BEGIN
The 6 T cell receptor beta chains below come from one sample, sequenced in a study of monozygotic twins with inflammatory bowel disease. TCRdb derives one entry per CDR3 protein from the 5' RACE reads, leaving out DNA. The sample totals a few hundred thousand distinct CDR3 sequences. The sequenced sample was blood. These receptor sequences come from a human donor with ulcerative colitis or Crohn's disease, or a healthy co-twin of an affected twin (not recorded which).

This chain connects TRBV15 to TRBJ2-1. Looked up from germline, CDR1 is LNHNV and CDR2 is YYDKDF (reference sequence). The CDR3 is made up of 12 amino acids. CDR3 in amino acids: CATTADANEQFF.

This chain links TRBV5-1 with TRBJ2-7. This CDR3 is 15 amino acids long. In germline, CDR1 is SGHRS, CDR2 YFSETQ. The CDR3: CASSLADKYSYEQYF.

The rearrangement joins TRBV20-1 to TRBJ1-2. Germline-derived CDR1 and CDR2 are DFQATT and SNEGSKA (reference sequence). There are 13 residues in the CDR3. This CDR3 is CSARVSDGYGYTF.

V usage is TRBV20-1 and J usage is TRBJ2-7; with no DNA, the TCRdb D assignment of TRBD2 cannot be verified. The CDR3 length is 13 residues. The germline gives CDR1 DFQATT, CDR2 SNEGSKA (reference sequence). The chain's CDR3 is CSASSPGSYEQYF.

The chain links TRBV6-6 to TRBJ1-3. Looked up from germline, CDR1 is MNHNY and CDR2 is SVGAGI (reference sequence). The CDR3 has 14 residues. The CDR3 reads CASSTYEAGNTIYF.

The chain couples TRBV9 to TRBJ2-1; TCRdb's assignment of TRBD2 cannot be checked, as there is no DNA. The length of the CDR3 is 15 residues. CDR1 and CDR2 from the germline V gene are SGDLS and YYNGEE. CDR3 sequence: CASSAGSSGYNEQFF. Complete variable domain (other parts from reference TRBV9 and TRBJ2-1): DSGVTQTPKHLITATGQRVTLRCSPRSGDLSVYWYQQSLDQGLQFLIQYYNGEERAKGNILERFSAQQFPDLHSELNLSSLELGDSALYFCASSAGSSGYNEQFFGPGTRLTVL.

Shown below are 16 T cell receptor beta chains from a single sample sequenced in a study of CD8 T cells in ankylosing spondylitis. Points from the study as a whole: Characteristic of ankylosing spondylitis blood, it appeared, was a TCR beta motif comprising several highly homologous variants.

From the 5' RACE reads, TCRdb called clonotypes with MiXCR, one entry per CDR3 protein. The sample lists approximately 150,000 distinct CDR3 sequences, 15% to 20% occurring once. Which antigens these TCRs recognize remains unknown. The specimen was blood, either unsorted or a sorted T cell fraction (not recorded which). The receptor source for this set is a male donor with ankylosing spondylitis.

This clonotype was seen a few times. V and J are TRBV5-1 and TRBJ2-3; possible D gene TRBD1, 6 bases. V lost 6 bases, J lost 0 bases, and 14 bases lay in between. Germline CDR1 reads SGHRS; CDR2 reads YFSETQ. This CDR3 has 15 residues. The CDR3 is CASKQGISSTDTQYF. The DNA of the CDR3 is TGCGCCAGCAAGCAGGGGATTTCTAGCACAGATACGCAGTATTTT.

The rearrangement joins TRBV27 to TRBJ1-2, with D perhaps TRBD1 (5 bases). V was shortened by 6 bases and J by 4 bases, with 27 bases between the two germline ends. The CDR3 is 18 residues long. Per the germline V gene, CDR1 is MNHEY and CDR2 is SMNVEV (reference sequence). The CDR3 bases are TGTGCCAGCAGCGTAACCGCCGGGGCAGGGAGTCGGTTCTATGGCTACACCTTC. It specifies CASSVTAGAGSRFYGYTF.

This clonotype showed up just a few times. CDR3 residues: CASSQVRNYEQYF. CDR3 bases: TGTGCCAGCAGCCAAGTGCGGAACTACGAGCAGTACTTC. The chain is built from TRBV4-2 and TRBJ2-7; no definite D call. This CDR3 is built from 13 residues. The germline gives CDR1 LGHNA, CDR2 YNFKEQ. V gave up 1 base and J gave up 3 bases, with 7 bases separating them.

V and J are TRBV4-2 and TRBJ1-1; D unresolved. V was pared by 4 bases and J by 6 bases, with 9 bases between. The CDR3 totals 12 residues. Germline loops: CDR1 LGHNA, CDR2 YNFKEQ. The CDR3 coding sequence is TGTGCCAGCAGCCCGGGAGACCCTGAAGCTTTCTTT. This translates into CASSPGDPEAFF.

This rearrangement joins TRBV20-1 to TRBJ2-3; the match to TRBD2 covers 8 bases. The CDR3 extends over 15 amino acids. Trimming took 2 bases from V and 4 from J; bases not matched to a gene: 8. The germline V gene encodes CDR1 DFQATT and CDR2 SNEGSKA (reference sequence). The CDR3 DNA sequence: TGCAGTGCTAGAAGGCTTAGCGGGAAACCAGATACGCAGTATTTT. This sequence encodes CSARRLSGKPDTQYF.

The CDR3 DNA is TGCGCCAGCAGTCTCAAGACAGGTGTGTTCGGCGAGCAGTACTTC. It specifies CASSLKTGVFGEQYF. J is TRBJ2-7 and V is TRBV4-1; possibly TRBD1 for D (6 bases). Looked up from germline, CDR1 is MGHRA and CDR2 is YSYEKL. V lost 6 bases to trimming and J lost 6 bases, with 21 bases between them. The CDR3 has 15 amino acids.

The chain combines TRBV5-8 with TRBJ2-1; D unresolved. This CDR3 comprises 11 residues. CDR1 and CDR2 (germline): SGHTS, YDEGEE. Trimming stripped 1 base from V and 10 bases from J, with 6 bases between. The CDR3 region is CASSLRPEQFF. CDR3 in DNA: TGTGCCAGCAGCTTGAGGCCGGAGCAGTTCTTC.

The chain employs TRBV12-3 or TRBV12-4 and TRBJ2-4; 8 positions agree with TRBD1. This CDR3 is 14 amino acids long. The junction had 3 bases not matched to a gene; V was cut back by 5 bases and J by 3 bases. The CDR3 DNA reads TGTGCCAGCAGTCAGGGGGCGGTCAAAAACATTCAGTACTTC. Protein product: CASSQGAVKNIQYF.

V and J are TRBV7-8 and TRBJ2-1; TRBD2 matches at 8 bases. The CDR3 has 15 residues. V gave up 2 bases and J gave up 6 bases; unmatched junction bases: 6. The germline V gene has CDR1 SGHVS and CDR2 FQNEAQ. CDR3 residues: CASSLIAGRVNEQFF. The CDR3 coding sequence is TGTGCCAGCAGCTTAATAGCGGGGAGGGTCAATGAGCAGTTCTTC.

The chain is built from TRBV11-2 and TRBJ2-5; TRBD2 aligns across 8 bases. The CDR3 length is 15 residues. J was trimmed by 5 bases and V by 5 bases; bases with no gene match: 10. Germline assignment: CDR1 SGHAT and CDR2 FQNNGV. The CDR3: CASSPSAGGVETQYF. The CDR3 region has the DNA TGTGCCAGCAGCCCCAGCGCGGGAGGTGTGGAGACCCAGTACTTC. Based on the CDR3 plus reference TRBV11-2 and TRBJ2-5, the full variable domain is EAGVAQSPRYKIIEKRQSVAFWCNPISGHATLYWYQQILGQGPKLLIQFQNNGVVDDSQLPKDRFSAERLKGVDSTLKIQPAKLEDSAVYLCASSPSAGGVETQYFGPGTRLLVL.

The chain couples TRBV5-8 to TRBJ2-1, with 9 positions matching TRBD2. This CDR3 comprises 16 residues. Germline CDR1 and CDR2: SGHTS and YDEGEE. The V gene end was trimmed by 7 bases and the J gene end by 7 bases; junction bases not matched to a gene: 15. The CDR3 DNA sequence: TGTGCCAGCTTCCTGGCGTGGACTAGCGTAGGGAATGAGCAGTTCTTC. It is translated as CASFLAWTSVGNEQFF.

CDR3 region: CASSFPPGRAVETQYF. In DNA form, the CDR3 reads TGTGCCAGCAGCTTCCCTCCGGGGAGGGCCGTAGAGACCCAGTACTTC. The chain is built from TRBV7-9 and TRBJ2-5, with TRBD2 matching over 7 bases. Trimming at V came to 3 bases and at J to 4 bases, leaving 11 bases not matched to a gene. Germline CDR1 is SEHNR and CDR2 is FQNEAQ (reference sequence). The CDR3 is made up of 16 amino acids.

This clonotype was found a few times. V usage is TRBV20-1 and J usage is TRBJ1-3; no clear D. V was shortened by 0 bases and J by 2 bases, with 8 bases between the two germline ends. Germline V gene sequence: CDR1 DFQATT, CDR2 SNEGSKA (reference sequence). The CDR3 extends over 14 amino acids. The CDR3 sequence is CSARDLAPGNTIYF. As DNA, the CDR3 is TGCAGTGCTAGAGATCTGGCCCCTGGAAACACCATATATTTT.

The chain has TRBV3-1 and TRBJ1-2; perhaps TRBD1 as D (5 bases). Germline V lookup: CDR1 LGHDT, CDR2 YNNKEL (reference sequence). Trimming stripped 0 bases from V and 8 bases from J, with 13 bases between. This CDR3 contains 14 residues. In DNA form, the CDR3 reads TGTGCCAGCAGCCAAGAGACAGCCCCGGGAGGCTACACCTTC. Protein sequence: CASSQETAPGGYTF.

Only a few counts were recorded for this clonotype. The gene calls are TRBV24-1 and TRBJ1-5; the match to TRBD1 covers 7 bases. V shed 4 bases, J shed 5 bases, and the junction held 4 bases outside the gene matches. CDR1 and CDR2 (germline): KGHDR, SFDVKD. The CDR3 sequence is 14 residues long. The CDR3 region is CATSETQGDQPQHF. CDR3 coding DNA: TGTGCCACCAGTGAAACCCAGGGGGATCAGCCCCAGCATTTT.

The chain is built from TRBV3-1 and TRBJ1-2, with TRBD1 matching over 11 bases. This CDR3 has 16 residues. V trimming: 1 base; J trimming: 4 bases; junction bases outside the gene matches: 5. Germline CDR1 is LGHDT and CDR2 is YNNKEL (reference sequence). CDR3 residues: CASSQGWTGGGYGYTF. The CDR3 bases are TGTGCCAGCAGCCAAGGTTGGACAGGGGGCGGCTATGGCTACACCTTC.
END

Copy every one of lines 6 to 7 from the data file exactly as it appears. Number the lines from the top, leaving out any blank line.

The chain links TRBV6-6 to TRBJ1-3. Looked up from germline, CDR1 is MNHNY and CDR2 is SVGAGI (reference sequence). The CDR3 has 14 residues. The CDR3 reads CASSTYEAGNTIYF.

The chain couples TRBV9 to TRBJ2-1; TCRdb's assignment of TRBD2 cannot be checked, as there is no DNA. The length of the CDR3 is 15 residues. CDR1 and CDR2 from the germline V gene are SGDLS and YYNGEE. CDR3 sequence: CASSAGSSGYNEQFF. Complete variable domain (other parts from reference TRBV9 and TRBJ2-1): DSGVTQTPKHLITATGQRVTLRCSPRSGDLSVYWYQQSLDQGLQFLIQYYNGEERAKGNILERFSAQQFPDLHSELNLSSLELGDSALYFCASSAGSSGYNEQFFGPGTRLTVL.